Try a traditional color palette that's warm and neutral for a timeless look. A warm beige and a rich brown are inviting neutrals for a living room or dining area. Accent with black details for depth. Use black in your metal accents like light fixtures and brown in leather details for an updated and modern look.
Subtle & Versatile
Keeping things neutral, this color palette offers subtle warmth and versatility of style. A true shade of brown is already fairly warm, but using it alongside a warm shade of green like olive elevates the warmth even more for a cozy vibe. Hints of cream give a light accent throughout and keep this palette from feeling too dark.
Subtle & Muted
This muted color palette is still warm, but not in an obvious way. Soft shades of blush and rich brown keep this palette feeling warm, though it is muted. Rust adds subtle color that helps this palette feel elevated and refined.
This trio of colors is not overly warm at first glance, but the subtle warm tones in each color help create a dark color palette. Choose a dark gray like charcoal and warm things up with a grounding neutral like greige and a warm but subtle color like olive.
Greige is a gray with a brown undertone, so it can complement warmer neutrals like beige and brown. Use these neutrals interchangeably, choosing to focus on the darker or lighter shades based on your own preferences. In any amount, these neutrals come together for a timeless look.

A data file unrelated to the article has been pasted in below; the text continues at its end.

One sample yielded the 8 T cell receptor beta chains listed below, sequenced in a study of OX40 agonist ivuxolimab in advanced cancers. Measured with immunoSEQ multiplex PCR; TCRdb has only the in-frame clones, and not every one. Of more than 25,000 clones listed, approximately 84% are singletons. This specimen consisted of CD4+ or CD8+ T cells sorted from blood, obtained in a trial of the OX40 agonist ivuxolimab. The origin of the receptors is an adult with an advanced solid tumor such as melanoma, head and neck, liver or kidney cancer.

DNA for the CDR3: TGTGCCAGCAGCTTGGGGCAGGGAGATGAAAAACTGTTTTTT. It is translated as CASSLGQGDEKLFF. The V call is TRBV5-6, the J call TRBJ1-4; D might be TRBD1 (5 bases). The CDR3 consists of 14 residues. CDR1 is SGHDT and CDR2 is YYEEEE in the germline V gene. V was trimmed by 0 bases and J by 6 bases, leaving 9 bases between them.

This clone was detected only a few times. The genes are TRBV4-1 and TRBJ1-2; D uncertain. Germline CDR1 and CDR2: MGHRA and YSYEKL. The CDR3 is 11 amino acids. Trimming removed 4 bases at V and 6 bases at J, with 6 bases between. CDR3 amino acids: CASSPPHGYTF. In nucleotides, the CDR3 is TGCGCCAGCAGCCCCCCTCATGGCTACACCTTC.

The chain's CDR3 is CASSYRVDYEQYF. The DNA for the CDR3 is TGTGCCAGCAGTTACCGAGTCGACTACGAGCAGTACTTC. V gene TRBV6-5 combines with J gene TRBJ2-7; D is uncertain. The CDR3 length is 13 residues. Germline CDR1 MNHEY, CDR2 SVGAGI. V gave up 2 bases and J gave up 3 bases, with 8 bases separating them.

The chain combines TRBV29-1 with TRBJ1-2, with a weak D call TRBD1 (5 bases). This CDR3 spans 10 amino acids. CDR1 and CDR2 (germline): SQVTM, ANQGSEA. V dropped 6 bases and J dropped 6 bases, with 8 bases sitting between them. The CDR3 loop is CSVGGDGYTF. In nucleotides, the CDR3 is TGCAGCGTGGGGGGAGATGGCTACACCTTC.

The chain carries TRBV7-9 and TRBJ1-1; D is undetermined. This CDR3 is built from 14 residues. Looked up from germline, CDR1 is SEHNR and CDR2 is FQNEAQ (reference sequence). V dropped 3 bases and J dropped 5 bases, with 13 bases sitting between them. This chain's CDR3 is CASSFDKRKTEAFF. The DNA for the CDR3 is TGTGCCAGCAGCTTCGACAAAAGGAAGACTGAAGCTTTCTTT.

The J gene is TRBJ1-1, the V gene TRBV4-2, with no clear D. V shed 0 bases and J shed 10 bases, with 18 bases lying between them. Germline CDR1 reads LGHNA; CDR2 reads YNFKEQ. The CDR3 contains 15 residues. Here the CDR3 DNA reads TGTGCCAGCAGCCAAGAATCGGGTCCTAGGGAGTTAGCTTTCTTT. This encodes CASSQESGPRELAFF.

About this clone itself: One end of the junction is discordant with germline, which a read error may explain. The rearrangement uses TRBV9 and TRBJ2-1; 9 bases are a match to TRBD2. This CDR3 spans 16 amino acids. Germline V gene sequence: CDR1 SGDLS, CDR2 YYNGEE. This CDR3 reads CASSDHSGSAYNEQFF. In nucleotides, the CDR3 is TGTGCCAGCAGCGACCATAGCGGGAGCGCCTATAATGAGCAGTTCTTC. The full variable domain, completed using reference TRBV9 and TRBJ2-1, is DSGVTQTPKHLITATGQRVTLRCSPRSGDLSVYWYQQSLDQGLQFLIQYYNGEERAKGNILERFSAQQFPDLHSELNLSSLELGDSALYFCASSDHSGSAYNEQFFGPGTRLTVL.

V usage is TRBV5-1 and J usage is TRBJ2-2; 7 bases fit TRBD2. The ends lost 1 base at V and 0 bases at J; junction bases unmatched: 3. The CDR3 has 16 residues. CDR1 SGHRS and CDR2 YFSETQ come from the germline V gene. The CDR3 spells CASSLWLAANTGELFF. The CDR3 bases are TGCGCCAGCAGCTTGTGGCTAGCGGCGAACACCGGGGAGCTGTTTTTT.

Warm muted shades can feel exciting and inspiring when paired correctly. Mix warm muted tones for an updated take on a colorful warm palette. Muddy sage and rust pair well with charcoal for a subtle look that still has plenty of color.
How to Tell if a Color Is Warm
Warm and cool undertones are terms mentioned often in interior design, and they may sound confusing at first. Can there be such a thing as a cool pink? Is it possible for gray to have a warm undertone? Once you understand the terminology, you can answer these questions and find out if warm tones have the qualities you're looking for in a home's interior color palette.
A color is considered warm in tone if there is any presence of yellow. For certain colors, this yellow presence may appear more orange, brown, or red due to other colors combining with the yellow undertone. Applying this principle, you might find that a gray with a slight brown undertone would be considered warm. A shade of green that appears to have more yellow than blue would be a warm shade of green. A purple that looks a bit of red would be considered warm as well.
A great way to think of the scale of temperature for a color is to start with red. A true red is perfectly neutral in terms of temperature. However, if that red starts to move toward orange, it's considered warm. If the red moves toward purple, it's considered cool. Keep in mind that some colors contain both warm and cool undertones. In these cases, the dominating tone will determine the temperature of the color.
Bring Warmth to Your Home With the Perfect Palette
The key to a warm color scheme is to build a palette that's warm enough to create a cozy and inviting space but isn't overwhelming from using an abundance of bright or warm colors. Use neutrals, metal accents, cool undertones, and muted colors as needed to help your warm color palette feel like it was custom created by a designer specifically for your home.